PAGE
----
Celebrate Black History Month and help kids make the connection between food, culture and community with these titles available at Gwinnett County Public Library.
Bring Me Some Apples and I’ll Make You a Pie by Robbin Gourley
Long before the natural-food movement gained popularity, Edna Lewis championed purity of ingredients, regional cuisine, and farm-to-table eating. She was a chef when female chefs—let alone African American female chefs—were few and far between. With lyrical text and watercolor illustrations, Robbin Gourley traces the roots of Edna’s appreciation for the bounties of nature through the seasons. Folk rhymes, and songs about food are sprinkled throughout the text, and five kid-friendly recipes and an author’s note about Edna’s life are included.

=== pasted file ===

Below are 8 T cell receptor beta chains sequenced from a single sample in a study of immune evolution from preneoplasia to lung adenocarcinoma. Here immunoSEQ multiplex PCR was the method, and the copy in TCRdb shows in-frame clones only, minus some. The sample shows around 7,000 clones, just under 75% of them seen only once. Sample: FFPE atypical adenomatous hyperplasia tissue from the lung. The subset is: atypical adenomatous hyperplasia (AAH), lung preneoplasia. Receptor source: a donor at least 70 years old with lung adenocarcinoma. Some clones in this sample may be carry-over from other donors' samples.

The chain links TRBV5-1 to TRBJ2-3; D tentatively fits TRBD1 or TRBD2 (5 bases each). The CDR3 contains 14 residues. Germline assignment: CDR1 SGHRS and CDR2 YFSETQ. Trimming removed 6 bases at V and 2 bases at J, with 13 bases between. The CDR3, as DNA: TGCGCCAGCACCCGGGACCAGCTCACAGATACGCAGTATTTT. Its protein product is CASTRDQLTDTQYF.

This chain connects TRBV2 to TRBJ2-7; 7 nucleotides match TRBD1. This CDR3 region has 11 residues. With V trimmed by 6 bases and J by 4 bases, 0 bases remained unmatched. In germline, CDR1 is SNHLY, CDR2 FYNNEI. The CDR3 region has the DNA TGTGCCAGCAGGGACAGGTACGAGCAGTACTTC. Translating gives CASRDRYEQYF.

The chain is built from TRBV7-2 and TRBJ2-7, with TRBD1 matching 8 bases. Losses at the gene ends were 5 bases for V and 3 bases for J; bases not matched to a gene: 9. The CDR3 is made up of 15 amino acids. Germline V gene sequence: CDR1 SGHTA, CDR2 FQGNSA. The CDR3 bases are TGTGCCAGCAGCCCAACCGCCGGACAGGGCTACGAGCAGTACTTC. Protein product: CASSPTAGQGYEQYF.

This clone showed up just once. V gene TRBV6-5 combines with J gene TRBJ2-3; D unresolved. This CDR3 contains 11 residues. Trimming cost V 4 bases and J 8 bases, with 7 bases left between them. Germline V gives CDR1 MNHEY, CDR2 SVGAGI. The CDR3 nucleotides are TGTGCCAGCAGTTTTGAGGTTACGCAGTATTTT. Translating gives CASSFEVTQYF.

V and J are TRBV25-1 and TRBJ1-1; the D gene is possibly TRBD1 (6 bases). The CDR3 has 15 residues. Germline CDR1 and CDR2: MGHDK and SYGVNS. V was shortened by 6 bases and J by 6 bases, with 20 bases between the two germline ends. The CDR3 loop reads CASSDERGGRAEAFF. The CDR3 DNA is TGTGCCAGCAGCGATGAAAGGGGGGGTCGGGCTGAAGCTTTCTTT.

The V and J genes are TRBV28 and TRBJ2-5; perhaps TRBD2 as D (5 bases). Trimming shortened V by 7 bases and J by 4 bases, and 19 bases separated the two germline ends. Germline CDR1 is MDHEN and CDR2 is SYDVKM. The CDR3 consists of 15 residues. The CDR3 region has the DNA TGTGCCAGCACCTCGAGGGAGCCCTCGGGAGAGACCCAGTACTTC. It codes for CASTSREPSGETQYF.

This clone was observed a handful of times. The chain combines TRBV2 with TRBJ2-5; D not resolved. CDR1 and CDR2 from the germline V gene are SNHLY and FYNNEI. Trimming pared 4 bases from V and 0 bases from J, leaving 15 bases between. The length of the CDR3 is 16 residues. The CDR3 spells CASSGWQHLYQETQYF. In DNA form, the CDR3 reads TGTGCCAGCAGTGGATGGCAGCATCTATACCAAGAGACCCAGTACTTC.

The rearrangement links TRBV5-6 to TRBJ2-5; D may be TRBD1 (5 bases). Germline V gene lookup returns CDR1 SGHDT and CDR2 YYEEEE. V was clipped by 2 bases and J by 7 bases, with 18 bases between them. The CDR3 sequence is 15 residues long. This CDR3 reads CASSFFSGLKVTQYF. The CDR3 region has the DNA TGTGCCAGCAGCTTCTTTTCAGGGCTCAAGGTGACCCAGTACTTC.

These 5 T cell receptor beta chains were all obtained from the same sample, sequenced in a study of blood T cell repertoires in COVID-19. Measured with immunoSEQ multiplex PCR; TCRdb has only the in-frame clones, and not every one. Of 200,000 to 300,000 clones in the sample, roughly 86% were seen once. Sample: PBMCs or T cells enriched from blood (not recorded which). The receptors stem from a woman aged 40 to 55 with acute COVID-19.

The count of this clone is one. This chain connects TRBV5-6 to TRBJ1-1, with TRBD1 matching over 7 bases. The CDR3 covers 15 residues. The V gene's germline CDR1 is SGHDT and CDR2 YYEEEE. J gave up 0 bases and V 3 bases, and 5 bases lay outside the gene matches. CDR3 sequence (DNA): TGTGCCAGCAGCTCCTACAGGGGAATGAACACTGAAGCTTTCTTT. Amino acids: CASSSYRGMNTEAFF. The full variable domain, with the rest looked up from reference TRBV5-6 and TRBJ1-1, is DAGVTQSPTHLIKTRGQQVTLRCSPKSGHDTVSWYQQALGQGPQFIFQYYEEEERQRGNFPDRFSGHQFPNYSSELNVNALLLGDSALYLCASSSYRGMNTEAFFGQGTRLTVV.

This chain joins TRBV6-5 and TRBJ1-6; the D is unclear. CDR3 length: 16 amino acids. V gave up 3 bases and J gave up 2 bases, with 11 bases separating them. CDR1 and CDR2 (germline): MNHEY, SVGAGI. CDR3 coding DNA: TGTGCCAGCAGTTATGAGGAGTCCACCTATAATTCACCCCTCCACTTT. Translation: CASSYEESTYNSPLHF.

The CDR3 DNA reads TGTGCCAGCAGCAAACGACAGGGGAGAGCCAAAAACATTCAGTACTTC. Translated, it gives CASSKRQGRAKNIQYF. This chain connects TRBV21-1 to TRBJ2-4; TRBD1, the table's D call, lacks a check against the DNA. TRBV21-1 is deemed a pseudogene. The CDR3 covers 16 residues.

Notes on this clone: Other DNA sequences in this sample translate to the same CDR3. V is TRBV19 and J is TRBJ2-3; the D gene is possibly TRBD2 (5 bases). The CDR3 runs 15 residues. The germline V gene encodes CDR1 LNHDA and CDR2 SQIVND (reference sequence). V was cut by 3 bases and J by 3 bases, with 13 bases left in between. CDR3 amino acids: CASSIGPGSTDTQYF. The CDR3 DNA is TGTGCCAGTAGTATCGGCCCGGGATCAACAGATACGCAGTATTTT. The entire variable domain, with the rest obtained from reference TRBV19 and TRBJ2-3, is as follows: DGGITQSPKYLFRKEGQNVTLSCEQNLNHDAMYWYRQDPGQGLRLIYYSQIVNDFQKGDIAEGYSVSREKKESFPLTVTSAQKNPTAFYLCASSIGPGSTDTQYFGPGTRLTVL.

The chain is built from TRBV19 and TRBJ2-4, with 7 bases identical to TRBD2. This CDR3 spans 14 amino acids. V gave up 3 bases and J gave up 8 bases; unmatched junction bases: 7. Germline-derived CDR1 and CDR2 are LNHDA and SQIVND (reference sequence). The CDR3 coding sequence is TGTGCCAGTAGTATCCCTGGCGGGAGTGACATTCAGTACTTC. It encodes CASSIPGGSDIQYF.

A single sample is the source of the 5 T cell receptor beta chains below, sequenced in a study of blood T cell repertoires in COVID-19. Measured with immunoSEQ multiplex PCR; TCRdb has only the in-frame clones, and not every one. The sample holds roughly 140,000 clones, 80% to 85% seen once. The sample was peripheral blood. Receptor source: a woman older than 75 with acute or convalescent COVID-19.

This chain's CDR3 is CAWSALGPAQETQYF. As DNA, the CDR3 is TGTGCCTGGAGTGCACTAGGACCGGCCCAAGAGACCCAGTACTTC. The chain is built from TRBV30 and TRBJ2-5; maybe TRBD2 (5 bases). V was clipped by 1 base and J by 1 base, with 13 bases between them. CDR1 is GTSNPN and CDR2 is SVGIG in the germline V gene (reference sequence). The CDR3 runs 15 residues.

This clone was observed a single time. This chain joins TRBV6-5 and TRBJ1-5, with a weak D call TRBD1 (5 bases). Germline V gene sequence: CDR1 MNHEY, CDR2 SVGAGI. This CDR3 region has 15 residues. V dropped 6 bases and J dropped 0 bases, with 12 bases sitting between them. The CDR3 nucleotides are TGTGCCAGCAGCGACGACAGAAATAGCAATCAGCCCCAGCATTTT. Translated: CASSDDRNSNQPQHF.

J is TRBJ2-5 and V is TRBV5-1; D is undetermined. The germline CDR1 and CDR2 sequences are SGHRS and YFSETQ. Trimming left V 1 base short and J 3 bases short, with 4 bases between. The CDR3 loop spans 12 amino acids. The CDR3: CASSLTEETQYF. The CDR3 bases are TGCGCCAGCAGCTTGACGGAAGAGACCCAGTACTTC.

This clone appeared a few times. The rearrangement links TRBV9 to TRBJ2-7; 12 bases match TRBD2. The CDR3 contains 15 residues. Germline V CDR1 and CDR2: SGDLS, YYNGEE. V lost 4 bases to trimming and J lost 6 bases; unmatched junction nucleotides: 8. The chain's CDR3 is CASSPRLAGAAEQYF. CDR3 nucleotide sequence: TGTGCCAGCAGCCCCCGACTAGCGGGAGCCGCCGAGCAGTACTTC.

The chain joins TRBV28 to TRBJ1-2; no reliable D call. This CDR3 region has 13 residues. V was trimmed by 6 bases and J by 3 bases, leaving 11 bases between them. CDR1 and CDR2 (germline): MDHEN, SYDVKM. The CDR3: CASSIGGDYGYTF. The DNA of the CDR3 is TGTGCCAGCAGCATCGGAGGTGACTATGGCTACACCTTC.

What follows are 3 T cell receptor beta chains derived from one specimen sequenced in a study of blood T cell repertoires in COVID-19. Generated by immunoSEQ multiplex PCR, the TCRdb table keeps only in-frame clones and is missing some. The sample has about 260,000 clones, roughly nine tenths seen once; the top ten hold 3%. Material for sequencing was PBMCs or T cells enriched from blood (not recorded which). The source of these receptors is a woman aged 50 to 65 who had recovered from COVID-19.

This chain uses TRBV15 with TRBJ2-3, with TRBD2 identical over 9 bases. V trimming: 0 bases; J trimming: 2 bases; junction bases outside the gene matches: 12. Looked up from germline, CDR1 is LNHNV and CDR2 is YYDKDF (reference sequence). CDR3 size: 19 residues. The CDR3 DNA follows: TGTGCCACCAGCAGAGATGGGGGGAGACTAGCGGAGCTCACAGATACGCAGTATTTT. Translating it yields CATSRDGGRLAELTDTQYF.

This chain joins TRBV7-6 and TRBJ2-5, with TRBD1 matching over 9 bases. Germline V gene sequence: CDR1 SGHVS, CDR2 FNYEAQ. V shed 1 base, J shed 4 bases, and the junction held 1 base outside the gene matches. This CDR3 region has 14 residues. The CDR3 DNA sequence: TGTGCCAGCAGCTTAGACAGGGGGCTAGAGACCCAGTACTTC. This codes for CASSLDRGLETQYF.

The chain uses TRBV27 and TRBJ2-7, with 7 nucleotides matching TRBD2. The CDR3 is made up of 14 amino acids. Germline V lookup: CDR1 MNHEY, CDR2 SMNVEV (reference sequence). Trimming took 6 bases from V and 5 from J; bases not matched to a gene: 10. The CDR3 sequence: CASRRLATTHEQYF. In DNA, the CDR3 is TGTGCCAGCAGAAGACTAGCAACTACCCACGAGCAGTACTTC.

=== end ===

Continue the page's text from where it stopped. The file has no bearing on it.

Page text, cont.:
Chef Creole by Jacqueline Briggs Martin
There was a man from New Orleans and his name was Chef Creole. His hair was made of rice, his eyes of red beans, and his feet of beignets. Young readers will delight in this Louisiana picture-book adaptation of the song Aiken Drum.
Farmer Will Allen and the Growing Table by Jacqueline Briggs Martin
Will Allen is no ordinary farmer. A former basketball star, he’s as tall as his truck, and he can hold a cabbage–or a basketball–in one hand. But what is most special about Farmer Will is that he can see what others can’t see. When he looked at an abandoned city lot in Milwaukee he saw a huge table, big enough to feed the whole world.
Food in the Caribbean by Polly Goodman
This title explores the tropical fruits, drinks, and dishes that are popular in the Caribbean islands. Readers will also learn about how various cultures have influenced different types of Caribbean cuisine. A recipe for a curry dish is included.
The Little Plant Doctor: A Story About George Washington Carver by Jean Marzollo
If a flower drooped, George asked, “What s the matter? Too much sun? Too little sun?” He moved some plants from sun to shade and others from shade to sun. Nicknamed the Little Plant Doctor, George would try to find a remedy. Jean Marzollo introduces children to a great scientist and encourages them to cultivate a sense of wonder and a desire to explore.